11.03.2019 MF-A210 at 12:00: Richard Ronay (UvA) (co-authors Janneke K. Oostrom, Simon Asbach, & Jon Maner)
Title: Two Ways to the Top, One Way Down: Dominance-Based Leaders Inspire Reverse Dominance Hierarchies
Abstract: Recent research has documented the effectiveness of two leadership strategies – dominance and prestige – for obtaining social rank, attention, and influence. In the current research (five studies; N = 1262) we test the stability of these strategies for maintaining rank and influence. Study 1 measured individual differences in self-reported dominance and prestige for the purpose of creating groups led by either dominance- or prestige-oriented leaders. We observed a positive relationship between dominance and the formation of reverse hierarchies. Study 2, a laboratory experiment, used a simple economic game to manipulate a core feature of dominance versus prestige based leadership – selfishness. Faced with a leader who exploited their role for personal gain, followers quickly lost trust in the leader and banded together to institute a coup. Study 3 used a cross-sectional approach to identify a relationship between employees’ perceptions of their bosses use of dominance/prestige-based tactics, and the extent to which those employees engaged in gossip about their leader. Study 4 used an online experiment to conceptually replicate Study 3 and identified the role of trust as a mediating mechanism between leader strategy and preferences for private communication with other followers. Study 5 used an experimental design to show that dominance- versus prestige-based leaders experience lower levels of trust from followers, which increases the likelihood that followers will seek private channels of communication, which is in turn positively related to attempts to initiate a leadership coup. Taken together, these studies indicate that dominance and prestige may indeed be two ways to the top, but that dominant leaders are less likely to remain at the top over time.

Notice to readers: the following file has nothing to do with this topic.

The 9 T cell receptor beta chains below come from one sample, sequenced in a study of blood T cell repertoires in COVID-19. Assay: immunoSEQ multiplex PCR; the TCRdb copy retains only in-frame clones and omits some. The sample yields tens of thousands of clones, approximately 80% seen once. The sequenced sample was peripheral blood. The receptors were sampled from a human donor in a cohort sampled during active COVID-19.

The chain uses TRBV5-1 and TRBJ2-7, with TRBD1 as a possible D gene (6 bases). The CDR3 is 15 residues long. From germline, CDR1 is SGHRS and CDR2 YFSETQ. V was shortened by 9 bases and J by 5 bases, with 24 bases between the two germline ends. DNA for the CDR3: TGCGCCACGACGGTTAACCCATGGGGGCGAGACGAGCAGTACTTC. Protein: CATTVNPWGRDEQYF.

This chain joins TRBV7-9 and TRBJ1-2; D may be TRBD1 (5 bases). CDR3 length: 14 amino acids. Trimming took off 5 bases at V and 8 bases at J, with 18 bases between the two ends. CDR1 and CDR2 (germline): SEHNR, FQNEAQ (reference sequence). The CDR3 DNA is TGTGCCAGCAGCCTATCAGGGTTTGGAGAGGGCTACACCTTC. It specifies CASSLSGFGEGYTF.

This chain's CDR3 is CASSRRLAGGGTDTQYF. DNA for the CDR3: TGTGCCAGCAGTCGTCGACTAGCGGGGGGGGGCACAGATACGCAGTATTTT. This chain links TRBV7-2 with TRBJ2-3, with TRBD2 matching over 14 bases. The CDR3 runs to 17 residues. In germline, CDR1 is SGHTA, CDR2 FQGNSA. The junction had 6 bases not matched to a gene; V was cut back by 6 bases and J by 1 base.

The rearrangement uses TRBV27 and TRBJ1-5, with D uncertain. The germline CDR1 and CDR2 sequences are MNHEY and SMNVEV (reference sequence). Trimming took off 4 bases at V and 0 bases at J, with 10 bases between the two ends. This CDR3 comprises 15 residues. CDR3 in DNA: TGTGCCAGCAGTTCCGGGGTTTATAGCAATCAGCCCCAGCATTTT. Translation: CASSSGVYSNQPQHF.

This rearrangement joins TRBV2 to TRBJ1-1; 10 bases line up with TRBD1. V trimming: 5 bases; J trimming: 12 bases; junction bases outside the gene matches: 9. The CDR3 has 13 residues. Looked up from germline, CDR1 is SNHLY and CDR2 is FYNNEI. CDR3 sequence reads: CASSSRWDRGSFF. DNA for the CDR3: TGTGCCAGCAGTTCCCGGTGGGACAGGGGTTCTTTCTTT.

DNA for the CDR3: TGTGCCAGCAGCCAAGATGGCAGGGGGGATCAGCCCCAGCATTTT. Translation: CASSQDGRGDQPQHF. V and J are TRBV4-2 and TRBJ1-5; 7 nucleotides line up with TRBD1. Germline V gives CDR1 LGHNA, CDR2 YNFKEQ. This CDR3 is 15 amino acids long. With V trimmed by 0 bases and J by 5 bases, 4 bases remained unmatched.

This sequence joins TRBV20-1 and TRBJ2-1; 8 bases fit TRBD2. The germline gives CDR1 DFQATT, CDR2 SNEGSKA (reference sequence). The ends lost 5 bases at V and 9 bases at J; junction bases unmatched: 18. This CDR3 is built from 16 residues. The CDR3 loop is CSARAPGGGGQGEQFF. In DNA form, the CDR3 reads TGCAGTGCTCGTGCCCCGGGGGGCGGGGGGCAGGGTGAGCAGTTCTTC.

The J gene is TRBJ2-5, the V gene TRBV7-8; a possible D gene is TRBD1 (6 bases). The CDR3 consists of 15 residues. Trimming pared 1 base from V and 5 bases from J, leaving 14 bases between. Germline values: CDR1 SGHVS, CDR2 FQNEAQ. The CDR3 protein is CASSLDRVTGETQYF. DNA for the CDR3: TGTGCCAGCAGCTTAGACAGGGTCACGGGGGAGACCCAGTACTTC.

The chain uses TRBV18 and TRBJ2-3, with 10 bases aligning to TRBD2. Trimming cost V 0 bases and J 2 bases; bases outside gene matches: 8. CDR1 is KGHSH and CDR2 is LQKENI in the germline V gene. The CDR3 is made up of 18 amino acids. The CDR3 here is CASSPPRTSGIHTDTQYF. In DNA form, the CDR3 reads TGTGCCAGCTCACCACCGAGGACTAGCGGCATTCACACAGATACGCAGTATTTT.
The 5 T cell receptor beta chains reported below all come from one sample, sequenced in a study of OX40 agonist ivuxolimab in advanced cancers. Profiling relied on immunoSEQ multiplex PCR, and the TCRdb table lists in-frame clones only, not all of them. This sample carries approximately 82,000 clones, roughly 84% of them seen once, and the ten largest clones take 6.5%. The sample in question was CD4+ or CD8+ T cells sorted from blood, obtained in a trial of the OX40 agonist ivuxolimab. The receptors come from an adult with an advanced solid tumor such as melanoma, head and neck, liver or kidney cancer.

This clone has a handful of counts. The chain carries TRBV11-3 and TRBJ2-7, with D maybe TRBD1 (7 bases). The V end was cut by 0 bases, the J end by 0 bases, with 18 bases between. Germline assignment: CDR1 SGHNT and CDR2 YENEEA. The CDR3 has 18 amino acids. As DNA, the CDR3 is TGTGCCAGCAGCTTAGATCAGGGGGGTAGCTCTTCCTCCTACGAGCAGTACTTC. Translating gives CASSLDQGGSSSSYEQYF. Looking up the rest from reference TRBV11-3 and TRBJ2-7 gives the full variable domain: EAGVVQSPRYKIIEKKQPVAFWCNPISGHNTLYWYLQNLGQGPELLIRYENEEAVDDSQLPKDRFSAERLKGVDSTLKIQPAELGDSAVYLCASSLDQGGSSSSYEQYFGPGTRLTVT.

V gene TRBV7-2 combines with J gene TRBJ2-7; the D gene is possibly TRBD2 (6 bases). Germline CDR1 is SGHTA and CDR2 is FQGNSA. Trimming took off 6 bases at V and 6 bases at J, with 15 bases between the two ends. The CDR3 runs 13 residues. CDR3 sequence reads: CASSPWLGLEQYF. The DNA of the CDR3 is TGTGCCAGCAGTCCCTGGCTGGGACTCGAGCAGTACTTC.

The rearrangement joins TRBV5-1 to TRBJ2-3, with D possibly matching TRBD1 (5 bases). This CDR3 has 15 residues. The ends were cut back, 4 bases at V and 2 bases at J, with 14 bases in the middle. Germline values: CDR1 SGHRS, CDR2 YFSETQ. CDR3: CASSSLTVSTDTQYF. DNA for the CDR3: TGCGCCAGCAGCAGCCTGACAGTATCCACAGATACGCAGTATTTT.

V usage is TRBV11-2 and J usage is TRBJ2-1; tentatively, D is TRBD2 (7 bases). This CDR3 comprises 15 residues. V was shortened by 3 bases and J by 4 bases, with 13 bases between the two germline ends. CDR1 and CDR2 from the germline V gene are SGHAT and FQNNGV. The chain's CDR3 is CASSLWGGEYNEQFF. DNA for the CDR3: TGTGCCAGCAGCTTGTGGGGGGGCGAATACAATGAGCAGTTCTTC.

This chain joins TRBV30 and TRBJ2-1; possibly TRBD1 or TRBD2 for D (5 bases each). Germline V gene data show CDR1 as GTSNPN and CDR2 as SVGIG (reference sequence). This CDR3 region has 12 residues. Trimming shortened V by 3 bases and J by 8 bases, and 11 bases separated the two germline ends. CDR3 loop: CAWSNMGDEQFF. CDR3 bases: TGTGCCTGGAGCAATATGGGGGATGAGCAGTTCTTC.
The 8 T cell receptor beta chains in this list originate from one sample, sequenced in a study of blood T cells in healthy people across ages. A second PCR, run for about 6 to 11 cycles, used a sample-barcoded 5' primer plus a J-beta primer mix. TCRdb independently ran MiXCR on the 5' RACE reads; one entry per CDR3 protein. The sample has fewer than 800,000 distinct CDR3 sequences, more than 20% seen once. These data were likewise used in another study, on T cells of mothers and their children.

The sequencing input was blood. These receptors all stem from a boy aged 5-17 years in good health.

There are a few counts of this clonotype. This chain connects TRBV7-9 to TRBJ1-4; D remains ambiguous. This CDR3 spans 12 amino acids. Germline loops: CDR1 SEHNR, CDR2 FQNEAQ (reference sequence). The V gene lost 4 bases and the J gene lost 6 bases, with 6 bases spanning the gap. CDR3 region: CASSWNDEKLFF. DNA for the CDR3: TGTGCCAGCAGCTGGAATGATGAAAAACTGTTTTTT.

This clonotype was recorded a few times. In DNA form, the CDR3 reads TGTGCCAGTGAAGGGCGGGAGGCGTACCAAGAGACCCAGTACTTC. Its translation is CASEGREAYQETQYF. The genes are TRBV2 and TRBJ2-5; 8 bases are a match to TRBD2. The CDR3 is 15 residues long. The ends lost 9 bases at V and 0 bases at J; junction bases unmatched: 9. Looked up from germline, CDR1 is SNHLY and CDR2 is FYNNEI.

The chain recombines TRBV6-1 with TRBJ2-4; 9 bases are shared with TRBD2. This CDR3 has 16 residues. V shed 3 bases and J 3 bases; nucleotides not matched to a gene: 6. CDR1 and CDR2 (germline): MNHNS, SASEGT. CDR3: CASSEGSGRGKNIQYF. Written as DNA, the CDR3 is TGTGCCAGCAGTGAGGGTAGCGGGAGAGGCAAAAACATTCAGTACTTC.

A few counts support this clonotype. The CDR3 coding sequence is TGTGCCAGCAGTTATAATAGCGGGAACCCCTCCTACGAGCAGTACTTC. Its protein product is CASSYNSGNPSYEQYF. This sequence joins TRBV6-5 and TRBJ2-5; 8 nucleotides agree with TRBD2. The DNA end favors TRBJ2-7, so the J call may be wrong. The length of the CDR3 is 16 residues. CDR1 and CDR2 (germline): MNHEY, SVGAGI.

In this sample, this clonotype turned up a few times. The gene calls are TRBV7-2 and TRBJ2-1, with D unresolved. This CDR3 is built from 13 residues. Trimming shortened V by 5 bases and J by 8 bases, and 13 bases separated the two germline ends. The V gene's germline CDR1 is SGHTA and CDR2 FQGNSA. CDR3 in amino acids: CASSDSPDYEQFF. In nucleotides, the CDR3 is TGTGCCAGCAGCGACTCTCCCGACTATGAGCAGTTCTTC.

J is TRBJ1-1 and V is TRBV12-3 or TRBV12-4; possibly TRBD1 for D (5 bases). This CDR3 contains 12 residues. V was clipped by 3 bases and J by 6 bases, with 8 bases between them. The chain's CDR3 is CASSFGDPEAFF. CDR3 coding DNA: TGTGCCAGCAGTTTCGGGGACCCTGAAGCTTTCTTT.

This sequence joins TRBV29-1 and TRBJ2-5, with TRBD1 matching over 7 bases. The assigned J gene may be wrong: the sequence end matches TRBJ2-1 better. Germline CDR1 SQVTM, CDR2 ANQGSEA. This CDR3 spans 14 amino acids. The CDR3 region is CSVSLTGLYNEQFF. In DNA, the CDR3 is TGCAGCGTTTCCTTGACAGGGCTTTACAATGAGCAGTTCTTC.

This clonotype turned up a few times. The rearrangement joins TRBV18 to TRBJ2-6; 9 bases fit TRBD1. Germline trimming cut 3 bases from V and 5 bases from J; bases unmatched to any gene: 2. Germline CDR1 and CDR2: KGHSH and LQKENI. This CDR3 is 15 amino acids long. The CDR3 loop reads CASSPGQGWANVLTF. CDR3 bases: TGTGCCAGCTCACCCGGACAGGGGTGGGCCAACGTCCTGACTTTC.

25.02.2019 MF-J173 at 12:00: Joke van Saane & Annemarie Foppen
Title: Effective Religious Leadership: Can leader-characteristics predict the vitality of religious communities?
Religious leaders are considered to be of great importance within their religious communities. Due to a lack of empirical data concerning the characteristics and functioning of religious leaders, it is not yet possible to define and identify the factors predicting effective religious leadership. Nevertheless, two recent studies suggest personality to be a predictor of effective religious leadership as Christian leaders working in increasing ecclesial contexts (i.e. church plants) appear to differ from leaders working in decreasing ecclesial contexts (i.e. more traditional churches) with regard to personality characteristics (Foppen, Paas, and van Saane, 2017; 2018).
In this meeting, we want to present our current project on effective religious leadership that, in the wake of our previous pilot studies, aims to carry out a thorough, large-scale, quantitative research to investigate possible predictors of effective religious leadership.